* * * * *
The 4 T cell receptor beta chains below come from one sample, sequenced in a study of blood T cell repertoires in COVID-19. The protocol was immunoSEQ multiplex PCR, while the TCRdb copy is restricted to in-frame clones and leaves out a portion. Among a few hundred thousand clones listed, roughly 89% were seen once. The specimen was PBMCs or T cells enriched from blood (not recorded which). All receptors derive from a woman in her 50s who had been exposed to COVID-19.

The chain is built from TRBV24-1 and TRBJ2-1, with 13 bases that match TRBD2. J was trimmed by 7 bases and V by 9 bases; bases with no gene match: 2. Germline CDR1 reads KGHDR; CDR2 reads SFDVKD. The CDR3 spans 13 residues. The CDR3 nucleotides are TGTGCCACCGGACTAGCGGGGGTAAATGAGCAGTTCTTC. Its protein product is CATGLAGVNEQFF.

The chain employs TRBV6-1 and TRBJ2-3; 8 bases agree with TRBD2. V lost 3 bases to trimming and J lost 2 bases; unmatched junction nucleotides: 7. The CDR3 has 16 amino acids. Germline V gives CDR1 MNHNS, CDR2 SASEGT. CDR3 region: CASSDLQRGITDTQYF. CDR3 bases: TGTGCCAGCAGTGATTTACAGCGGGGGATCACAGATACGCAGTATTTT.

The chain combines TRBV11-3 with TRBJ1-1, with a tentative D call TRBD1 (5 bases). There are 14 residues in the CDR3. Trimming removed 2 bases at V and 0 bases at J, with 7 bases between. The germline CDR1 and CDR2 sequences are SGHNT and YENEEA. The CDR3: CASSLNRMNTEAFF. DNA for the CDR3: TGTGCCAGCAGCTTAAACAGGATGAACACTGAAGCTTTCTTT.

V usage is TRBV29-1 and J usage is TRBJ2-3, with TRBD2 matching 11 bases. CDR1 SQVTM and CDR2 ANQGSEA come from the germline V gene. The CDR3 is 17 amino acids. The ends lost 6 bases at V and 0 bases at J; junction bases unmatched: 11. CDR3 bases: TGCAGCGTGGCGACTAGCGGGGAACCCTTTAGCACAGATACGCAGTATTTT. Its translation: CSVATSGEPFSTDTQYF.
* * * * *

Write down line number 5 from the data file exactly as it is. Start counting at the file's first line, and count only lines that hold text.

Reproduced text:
V usage is TRBV29-1 and J usage is TRBJ2-3, with TRBD2 matching 11 bases. CDR1 SQVTM and CDR2 ANQGSEA come from the germline V gene. The CDR3 is 17 amino acids. The ends lost 6 bases at V and 0 bases at J; junction bases unmatched: 11. CDR3 bases: TGCAGCGTGGCGACTAGCGGGGAACCCTTTAGCACAGATACGCAGTATTTT. Its translation: CSVATSGEPFSTDTQYF.